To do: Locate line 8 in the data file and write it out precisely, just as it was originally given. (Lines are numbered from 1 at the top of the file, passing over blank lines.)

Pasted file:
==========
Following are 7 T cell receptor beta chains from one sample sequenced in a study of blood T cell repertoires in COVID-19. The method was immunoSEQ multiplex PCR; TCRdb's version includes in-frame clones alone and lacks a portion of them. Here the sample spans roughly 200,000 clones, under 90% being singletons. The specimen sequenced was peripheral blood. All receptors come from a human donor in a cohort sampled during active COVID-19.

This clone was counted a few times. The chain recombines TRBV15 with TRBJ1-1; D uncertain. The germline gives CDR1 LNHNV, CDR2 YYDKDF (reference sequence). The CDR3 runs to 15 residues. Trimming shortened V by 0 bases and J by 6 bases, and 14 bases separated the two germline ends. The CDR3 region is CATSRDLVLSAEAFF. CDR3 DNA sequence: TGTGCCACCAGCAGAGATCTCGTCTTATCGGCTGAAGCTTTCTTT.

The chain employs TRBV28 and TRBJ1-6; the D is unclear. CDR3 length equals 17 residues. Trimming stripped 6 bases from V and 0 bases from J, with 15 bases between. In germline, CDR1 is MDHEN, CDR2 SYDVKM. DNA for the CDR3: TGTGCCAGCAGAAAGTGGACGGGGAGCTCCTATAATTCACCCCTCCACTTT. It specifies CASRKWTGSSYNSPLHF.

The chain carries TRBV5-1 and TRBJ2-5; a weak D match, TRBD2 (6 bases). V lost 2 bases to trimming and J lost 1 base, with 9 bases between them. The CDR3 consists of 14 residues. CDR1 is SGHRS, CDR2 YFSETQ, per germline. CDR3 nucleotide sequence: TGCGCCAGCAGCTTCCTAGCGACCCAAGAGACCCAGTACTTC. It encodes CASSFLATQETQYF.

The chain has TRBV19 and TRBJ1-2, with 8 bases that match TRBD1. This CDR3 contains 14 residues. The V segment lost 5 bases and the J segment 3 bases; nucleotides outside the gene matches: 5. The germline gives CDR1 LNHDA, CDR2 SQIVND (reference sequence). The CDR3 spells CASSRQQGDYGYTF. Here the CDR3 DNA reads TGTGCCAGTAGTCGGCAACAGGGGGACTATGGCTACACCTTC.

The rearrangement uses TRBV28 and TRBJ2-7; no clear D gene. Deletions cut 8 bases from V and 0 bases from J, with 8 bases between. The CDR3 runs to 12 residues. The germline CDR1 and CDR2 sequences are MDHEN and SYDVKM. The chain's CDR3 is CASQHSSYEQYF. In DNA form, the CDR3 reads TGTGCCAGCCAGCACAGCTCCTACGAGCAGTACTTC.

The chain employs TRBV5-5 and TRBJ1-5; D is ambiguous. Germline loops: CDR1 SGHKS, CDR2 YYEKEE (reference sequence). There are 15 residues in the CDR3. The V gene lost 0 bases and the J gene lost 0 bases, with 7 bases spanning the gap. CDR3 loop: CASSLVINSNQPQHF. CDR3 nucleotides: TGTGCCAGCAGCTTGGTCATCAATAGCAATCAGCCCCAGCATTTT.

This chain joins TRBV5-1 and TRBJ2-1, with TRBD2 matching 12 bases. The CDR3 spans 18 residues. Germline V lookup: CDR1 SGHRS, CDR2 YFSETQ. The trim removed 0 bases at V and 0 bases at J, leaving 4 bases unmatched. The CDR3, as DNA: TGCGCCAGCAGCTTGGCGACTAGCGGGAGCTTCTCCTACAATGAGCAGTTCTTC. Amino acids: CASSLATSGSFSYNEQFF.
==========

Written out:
This chain joins TRBV5-1 and TRBJ2-1, with TRBD2 matching 12 bases. The CDR3 spans 18 residues. Germline V lookup: CDR1 SGHRS, CDR2 YFSETQ. The trim removed 0 bases at V and 0 bases at J, leaving 4 bases unmatched. The CDR3, as DNA: TGCGCCAGCAGCTTGGCGACTAGCGGGAGCTTCTCCTACAATGAGCAGTTCTTC. Amino acids: CASSLATSGSFSYNEQFF.